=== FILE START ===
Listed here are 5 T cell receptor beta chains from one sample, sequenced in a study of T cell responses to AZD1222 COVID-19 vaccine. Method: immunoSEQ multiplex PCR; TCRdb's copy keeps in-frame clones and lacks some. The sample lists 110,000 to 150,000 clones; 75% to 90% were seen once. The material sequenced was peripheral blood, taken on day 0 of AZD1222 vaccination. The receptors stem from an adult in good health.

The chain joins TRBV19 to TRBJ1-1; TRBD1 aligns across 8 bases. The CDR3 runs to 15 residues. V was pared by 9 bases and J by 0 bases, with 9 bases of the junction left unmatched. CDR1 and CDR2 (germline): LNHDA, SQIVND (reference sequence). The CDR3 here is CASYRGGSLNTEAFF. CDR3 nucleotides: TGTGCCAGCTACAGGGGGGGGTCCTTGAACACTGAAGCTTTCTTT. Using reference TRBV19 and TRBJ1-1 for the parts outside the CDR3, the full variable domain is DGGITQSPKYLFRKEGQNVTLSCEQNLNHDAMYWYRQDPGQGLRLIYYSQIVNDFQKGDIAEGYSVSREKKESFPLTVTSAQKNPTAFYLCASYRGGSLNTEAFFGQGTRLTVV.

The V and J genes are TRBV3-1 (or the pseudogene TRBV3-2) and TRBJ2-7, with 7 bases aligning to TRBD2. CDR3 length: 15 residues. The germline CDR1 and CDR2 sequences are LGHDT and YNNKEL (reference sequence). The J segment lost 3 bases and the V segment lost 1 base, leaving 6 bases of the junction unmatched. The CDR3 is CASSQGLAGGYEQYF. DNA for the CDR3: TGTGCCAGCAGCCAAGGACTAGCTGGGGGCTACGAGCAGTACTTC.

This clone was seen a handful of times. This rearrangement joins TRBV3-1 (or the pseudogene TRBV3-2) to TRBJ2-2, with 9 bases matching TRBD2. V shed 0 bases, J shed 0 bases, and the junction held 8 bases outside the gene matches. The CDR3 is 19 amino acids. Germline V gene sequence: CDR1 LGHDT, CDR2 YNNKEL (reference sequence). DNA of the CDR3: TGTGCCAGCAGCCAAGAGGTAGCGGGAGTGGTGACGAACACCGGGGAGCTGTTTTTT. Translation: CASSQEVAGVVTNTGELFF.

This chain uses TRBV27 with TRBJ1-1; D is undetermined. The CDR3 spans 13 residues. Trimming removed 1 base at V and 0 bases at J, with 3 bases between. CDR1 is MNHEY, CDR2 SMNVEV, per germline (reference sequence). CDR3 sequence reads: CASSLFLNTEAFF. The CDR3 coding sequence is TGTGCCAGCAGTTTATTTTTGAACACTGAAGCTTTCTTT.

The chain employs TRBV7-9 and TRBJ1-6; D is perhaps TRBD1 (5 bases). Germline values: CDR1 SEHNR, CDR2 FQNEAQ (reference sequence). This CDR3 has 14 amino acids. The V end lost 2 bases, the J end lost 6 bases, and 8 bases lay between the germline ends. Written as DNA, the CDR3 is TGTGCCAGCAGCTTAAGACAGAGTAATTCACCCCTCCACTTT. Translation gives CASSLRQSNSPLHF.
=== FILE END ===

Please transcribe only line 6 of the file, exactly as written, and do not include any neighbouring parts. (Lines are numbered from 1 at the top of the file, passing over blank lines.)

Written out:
The chain employs TRBV7-9 and TRBJ1-6; D is perhaps TRBD1 (5 bases). Germline values: CDR1 SEHNR, CDR2 FQNEAQ (reference sequence). This CDR3 has 14 amino acids. The V end lost 2 bases, the J end lost 6 bases, and 8 bases lay between the germline ends. Written as DNA, the CDR3 is TGTGCCAGCAGCTTAAGACAGAGTAATTCACCCCTCCACTTT. Translation gives CASSLRQSNSPLHF.